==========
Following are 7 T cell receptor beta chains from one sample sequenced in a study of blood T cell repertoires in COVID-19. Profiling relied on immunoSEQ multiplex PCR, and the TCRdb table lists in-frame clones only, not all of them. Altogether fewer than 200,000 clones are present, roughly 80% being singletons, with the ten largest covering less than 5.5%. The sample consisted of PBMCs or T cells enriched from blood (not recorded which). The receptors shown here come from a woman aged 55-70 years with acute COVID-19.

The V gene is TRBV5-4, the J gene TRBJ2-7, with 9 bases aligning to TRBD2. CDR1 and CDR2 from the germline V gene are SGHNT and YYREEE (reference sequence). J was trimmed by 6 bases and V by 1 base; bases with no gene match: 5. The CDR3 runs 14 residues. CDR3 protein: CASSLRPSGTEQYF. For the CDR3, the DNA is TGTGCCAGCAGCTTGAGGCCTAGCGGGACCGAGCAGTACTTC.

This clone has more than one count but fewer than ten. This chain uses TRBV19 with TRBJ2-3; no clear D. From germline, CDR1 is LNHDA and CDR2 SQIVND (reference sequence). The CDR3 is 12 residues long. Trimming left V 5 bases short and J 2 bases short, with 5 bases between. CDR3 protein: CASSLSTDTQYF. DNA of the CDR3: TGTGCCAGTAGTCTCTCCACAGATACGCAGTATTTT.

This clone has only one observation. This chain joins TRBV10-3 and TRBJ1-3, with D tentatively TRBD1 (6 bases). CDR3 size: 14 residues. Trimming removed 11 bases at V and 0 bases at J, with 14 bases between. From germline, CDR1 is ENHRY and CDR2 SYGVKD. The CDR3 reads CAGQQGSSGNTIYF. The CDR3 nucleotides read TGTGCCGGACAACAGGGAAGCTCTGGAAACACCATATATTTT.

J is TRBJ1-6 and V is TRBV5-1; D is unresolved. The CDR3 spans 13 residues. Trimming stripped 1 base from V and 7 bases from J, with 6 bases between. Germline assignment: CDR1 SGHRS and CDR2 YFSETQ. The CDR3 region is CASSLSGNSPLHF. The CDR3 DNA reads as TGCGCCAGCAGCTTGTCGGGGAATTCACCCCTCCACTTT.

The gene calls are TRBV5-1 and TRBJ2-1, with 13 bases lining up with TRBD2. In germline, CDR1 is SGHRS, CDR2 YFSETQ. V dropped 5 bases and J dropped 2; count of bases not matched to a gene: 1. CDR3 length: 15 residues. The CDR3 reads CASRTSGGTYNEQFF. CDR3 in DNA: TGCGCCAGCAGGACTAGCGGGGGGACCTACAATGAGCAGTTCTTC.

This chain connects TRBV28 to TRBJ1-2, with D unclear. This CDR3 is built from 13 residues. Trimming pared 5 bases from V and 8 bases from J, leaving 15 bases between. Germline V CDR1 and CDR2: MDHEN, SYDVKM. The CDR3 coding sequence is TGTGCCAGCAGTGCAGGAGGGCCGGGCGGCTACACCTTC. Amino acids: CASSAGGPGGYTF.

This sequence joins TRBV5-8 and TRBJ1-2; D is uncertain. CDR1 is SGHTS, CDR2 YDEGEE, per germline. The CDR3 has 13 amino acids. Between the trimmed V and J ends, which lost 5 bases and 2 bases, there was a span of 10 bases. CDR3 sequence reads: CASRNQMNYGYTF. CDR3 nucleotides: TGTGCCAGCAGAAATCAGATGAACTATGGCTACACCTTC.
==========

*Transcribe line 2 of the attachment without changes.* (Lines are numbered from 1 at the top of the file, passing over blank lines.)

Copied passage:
The V gene is TRBV5-4, the J gene TRBJ2-7, with 9 bases aligning to TRBD2. CDR1 and CDR2 from the germline V gene are SGHNT and YYREEE (reference sequence). J was trimmed by 6 bases and V by 1 base; bases with no gene match: 5. The CDR3 runs 14 residues. CDR3 protein: CASSLRPSGTEQYF. For the CDR3, the DNA is TGTGCCAGCAGCTTGAGGCCTAGCGGGACCGAGCAGTACTTC.